In addition to discussing and modeling how data collected from formative feedback can be useful, instructors can also model the wide variety of interactive features that Nearpod offers.

As Laurie Guyon describes, this type of modeling can help spark ideas for how Nearpod can be beneficial for K-12 students, and using the Collaborate! feature is a wonderful way to engage in this type of discussion:

“[Preservice teachers are] able to see the great ways Nearpod interactive features can encourage engagement and communication of ideas, and then they [get] to jump in by using Collaborate! to share authentically on ways they [feel] Nearpod could be used with students in their future classrooms.”

By modeling these types of practices, preservice teachers can gain a better understanding of the types of instructional approaches they can use in their future classroom.

Active Learning through Lesson Creation

Finally, Nearpod can also be a useful tool for having students create their own lessons and resource collections.

As the US Department of Education suggests, a major focus of preservice teacher education programs should be on “the active use of technology to enable learning and teaching through creation, production, and problem-solving.”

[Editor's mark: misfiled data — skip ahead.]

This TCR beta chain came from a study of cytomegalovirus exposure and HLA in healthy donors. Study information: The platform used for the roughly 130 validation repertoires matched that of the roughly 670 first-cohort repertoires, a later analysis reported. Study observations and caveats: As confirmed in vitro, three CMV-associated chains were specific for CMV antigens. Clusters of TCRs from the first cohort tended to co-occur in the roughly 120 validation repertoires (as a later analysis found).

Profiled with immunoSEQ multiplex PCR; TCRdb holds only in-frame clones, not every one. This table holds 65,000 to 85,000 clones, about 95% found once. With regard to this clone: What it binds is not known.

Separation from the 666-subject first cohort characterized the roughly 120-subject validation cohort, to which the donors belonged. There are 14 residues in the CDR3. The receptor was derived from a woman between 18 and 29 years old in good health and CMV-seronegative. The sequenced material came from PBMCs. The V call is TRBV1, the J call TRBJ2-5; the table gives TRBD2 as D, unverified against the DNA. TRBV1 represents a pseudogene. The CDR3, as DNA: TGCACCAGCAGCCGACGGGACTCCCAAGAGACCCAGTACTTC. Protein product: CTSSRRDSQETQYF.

Technology integration

Having preservice teachers create their own interactive lessons through Nearpod, and then deliver those lessons to their peers, can be a wonderful preparation activity that can help preservice teachers experience how things might go in their future classroom.

Overall, preservice teachers should experience beneficial approaches to technology integration that they can implement in their future classrooms.

Nearpod not only offers a way to combine and deliver a variety of types of digital content, but to create interactive and engaging lessons that are perfect for students at any level, even in higher education.

Ready to give Nearpod a try?  Create a lesson now!